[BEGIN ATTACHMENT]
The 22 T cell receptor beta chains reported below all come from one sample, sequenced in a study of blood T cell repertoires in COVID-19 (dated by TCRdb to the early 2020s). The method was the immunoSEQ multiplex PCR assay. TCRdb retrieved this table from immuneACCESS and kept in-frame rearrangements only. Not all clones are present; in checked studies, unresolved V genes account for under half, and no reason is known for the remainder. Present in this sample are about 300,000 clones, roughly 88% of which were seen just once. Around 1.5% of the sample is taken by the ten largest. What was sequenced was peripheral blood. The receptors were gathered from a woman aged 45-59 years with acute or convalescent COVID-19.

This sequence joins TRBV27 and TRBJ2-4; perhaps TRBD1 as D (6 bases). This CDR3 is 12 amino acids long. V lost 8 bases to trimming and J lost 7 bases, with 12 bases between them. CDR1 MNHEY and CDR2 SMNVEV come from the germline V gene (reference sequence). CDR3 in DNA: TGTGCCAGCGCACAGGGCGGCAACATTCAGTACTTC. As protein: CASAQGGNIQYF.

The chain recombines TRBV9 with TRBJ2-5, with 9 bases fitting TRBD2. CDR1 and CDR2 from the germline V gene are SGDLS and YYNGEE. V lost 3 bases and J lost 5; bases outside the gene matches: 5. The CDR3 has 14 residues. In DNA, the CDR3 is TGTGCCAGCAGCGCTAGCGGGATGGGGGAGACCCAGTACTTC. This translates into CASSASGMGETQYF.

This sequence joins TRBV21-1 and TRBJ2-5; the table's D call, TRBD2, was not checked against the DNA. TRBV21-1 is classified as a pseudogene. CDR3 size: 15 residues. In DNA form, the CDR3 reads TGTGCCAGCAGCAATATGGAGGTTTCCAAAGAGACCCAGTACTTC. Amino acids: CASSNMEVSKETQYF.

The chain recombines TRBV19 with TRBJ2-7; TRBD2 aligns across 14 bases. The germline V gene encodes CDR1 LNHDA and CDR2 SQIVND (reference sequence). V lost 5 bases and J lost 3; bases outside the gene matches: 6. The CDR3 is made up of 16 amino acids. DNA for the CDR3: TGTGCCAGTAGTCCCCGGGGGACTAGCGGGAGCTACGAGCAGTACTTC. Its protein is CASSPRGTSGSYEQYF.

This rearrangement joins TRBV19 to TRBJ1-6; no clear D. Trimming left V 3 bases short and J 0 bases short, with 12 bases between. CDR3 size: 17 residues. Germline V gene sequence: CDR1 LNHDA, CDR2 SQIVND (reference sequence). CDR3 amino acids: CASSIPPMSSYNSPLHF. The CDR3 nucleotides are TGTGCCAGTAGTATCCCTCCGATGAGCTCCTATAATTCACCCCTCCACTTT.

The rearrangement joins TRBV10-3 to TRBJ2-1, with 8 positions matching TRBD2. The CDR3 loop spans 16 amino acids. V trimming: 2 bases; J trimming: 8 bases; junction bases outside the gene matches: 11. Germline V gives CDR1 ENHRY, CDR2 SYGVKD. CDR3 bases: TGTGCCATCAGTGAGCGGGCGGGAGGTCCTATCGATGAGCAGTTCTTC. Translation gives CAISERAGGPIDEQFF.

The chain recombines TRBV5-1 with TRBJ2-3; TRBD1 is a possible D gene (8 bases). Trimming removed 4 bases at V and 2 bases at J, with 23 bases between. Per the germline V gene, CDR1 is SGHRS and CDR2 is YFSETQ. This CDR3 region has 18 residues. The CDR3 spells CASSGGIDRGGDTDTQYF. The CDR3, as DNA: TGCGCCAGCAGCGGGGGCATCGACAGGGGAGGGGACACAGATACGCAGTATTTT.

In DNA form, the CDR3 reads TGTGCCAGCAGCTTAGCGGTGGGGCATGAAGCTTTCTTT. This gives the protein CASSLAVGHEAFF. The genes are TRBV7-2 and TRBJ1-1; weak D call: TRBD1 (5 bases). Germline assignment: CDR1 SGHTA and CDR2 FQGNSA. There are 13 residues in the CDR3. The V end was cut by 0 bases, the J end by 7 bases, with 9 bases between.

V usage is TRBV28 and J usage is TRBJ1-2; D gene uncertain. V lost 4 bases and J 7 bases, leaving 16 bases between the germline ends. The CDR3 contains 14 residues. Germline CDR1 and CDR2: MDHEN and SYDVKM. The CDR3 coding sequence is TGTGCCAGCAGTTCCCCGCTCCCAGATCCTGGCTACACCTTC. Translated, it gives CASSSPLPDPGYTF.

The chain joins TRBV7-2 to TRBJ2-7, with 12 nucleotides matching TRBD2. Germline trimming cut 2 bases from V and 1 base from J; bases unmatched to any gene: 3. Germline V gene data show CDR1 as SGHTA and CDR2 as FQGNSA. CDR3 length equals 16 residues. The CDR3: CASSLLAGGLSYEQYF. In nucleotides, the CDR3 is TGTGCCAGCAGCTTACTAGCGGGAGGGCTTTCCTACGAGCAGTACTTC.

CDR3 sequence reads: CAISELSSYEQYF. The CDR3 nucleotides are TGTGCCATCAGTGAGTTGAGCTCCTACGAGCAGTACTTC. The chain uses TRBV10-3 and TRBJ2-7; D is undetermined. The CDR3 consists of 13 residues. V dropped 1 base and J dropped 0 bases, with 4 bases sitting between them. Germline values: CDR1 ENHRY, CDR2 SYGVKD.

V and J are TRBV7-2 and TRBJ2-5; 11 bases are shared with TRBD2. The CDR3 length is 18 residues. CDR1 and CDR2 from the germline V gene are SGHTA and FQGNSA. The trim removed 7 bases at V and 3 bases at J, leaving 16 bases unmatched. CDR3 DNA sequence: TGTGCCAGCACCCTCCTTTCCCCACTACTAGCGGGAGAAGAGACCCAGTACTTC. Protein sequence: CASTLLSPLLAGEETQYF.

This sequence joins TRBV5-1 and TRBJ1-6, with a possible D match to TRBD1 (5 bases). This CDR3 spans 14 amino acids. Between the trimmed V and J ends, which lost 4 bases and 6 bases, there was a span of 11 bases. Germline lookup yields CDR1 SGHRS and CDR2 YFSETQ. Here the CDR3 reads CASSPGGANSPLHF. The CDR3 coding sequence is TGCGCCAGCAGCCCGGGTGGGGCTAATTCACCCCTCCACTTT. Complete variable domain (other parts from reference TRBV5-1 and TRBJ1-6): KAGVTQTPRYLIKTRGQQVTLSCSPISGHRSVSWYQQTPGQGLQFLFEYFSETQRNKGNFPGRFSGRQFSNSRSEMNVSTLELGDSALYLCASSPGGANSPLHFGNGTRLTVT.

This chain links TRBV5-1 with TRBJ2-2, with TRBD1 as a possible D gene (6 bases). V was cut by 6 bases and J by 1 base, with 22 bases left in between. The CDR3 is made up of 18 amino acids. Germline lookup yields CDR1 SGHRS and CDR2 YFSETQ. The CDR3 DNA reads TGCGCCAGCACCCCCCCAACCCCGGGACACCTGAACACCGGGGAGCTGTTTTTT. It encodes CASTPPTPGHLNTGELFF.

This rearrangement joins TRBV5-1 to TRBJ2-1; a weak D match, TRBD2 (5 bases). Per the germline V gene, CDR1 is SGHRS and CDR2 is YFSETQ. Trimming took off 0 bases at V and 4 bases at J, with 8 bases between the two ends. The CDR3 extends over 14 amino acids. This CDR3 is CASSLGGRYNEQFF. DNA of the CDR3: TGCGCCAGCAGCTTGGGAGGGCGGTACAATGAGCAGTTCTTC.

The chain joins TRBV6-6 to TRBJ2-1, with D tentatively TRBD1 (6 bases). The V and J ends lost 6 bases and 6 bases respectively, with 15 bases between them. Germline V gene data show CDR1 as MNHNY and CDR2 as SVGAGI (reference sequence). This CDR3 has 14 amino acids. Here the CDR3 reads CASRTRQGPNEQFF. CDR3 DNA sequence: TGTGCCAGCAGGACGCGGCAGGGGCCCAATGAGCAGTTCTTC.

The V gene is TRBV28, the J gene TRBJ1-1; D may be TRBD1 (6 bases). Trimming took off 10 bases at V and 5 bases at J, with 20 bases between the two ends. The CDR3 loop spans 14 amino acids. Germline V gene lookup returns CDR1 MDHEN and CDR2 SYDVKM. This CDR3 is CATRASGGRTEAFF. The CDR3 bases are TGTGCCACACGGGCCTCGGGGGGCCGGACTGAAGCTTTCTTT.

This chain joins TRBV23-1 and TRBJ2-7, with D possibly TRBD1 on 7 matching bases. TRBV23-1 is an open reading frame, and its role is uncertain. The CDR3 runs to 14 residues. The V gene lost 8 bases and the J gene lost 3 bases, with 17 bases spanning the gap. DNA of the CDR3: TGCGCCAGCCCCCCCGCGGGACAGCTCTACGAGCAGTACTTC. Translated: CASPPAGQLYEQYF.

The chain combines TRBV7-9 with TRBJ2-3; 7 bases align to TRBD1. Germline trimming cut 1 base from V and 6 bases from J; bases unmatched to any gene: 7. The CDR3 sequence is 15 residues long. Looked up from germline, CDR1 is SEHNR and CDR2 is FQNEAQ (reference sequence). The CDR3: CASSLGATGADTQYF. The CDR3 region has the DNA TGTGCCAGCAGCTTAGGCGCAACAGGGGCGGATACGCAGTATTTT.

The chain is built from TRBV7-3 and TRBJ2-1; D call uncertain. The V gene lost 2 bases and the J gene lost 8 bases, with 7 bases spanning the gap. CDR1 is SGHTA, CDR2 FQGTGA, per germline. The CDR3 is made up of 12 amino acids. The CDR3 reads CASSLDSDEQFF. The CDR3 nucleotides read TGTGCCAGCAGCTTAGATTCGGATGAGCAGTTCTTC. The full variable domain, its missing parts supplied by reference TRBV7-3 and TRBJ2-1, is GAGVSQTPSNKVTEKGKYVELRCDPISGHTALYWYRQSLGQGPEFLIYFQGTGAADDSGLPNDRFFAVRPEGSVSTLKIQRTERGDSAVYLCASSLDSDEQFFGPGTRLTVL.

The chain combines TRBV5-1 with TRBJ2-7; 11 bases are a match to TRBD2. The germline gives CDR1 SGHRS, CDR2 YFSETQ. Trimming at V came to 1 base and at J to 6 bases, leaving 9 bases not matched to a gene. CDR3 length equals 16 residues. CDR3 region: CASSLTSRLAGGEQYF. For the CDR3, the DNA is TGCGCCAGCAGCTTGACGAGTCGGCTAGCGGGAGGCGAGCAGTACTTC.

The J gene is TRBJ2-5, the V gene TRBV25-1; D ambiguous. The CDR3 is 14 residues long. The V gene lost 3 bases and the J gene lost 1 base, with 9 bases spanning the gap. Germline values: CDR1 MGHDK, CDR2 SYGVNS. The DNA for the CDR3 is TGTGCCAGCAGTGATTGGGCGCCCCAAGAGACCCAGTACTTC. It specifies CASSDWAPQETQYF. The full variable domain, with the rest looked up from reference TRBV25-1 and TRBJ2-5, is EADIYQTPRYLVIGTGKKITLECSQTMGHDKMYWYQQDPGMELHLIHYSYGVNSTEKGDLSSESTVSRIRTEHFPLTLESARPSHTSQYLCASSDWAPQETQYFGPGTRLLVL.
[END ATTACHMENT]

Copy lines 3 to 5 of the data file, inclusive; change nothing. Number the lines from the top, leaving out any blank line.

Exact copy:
The chain recombines TRBV9 with TRBJ2-5, with 9 bases fitting TRBD2. CDR1 and CDR2 from the germline V gene are SGDLS and YYNGEE. V lost 3 bases and J lost 5; bases outside the gene matches: 5. The CDR3 has 14 residues. In DNA, the CDR3 is TGTGCCAGCAGCGCTAGCGGGATGGGGGAGACCCAGTACTTC. This translates into CASSASGMGETQYF.

This sequence joins TRBV21-1 and TRBJ2-5; the table's D call, TRBD2, was not checked against the DNA. TRBV21-1 is classified as a pseudogene. CDR3 size: 15 residues. In DNA form, the CDR3 reads TGTGCCAGCAGCAATATGGAGGTTTCCAAAGAGACCCAGTACTTC. Amino acids: CASSNMEVSKETQYF.

The chain recombines TRBV19 with TRBJ2-7; TRBD2 aligns across 14 bases. The germline V gene encodes CDR1 LNHDA and CDR2 SQIVND (reference sequence). V lost 5 bases and J lost 3; bases outside the gene matches: 6. The CDR3 is made up of 16 amino acids. DNA for the CDR3: TGTGCCAGTAGTCCCCGGGGGACTAGCGGGAGCTACGAGCAGTACTTC. Its protein is CASSPRGTSGSYEQYF.